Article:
new (?) definition of rape

Victor Steinbok aardvark66 at GMAIL.COM
Sat Jan 7 04:21:31 UTC 2012

That's not a trivial question. But the interesting part is that some
states have lower age for legal marriage than the age of consent. BTW, I
was not responsible for that line--it came from an earlier post.

One more thing--David's initial post was undoubtedly in response to the
change in /Federal/ definition of rape, which has a fairly limited
application. One version of the story is here

> On Friday, the Justice Department did something it hasn’t done since
> 1929: it changed the definition of rape.
> For over 80 years, for the purposes of crime collection data, rape was
> defined as forcible male penile penetration of a female. This excluded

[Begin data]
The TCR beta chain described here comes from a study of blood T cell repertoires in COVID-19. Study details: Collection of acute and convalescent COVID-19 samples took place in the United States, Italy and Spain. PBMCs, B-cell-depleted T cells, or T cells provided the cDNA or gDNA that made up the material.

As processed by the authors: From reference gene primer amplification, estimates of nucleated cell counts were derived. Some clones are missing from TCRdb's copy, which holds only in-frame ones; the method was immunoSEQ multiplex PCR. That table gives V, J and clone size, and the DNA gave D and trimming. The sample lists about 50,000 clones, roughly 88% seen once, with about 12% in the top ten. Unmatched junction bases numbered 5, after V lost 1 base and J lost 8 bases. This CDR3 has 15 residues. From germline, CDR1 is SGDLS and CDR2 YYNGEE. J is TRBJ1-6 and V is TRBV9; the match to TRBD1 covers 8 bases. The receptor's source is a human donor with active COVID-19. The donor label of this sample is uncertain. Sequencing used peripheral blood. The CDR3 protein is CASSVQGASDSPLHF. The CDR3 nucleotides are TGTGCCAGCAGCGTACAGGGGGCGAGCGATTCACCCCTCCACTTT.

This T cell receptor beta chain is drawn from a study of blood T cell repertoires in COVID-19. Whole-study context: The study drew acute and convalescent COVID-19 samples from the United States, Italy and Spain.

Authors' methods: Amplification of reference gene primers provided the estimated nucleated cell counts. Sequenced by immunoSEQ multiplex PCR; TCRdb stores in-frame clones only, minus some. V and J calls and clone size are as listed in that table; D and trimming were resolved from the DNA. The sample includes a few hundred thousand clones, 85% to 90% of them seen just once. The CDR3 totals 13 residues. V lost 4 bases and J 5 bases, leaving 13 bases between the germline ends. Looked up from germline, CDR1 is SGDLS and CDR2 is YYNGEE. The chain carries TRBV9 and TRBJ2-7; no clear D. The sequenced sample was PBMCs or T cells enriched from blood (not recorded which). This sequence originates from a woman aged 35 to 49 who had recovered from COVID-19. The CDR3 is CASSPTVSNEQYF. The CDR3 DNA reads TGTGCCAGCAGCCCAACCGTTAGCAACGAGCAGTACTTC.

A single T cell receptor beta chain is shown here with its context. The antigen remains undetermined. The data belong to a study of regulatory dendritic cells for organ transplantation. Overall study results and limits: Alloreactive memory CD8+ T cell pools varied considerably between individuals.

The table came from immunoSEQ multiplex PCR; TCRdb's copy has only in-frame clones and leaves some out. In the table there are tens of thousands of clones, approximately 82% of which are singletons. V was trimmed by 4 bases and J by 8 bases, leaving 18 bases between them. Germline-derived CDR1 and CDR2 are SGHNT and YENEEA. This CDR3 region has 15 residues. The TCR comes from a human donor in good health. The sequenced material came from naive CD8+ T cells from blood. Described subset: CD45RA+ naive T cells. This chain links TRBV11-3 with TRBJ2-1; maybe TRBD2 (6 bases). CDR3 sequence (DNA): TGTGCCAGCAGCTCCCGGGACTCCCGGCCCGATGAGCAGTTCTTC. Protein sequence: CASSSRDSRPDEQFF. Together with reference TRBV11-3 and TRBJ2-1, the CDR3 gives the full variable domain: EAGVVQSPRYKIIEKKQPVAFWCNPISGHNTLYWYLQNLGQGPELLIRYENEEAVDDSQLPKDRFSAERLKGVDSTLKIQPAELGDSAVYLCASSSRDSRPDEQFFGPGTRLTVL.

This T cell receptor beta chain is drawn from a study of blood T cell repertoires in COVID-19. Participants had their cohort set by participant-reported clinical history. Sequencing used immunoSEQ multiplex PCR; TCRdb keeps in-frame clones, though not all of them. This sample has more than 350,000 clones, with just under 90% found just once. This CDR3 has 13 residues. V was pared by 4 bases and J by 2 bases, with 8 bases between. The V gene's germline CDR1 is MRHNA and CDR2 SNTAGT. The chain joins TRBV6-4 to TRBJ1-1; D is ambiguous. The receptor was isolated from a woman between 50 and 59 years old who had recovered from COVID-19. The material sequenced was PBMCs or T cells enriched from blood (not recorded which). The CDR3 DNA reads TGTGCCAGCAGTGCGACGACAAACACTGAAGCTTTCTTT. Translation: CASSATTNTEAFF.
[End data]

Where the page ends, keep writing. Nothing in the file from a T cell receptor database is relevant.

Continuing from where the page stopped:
> a vast number of sexual crimes including oral and anal penetration, or
> instances when a victim was unable to give consent. The new definition
> makes up for these oversights. It also expands the definition to
> reflect that anyone -- male, female, or transgender -- can be a victim
> of rape.

The change has long been made at state level, but not in federal
reporting data. I am not even sure any laws had been changed. From the
story it seems more like they changed the statistical category
definition to match the predominant statutory definitions. So, likely,
there is a bit less here than meets the eye. Because the statistics are
collected by the DOJ, it makes it sound as if this is a law change,
which I don't think it is.


On 1/6/2012 8:39 PM, Wilson Gray wrote:
> On Fri, Jan 6, 2012 at 7:52 PM, Victor Steinbok<aardvark66 at>  wrote:
>> under the age of 13
> Is there a "United" state in which the age of consent is lower than fourteen?
> FWIW, there was a case on the Maury Show in which DNA-testing showed
> that a ten-year-old boy was indeed the father of the child born to a
> twelve-year-old girl.
> --
> -Wilson

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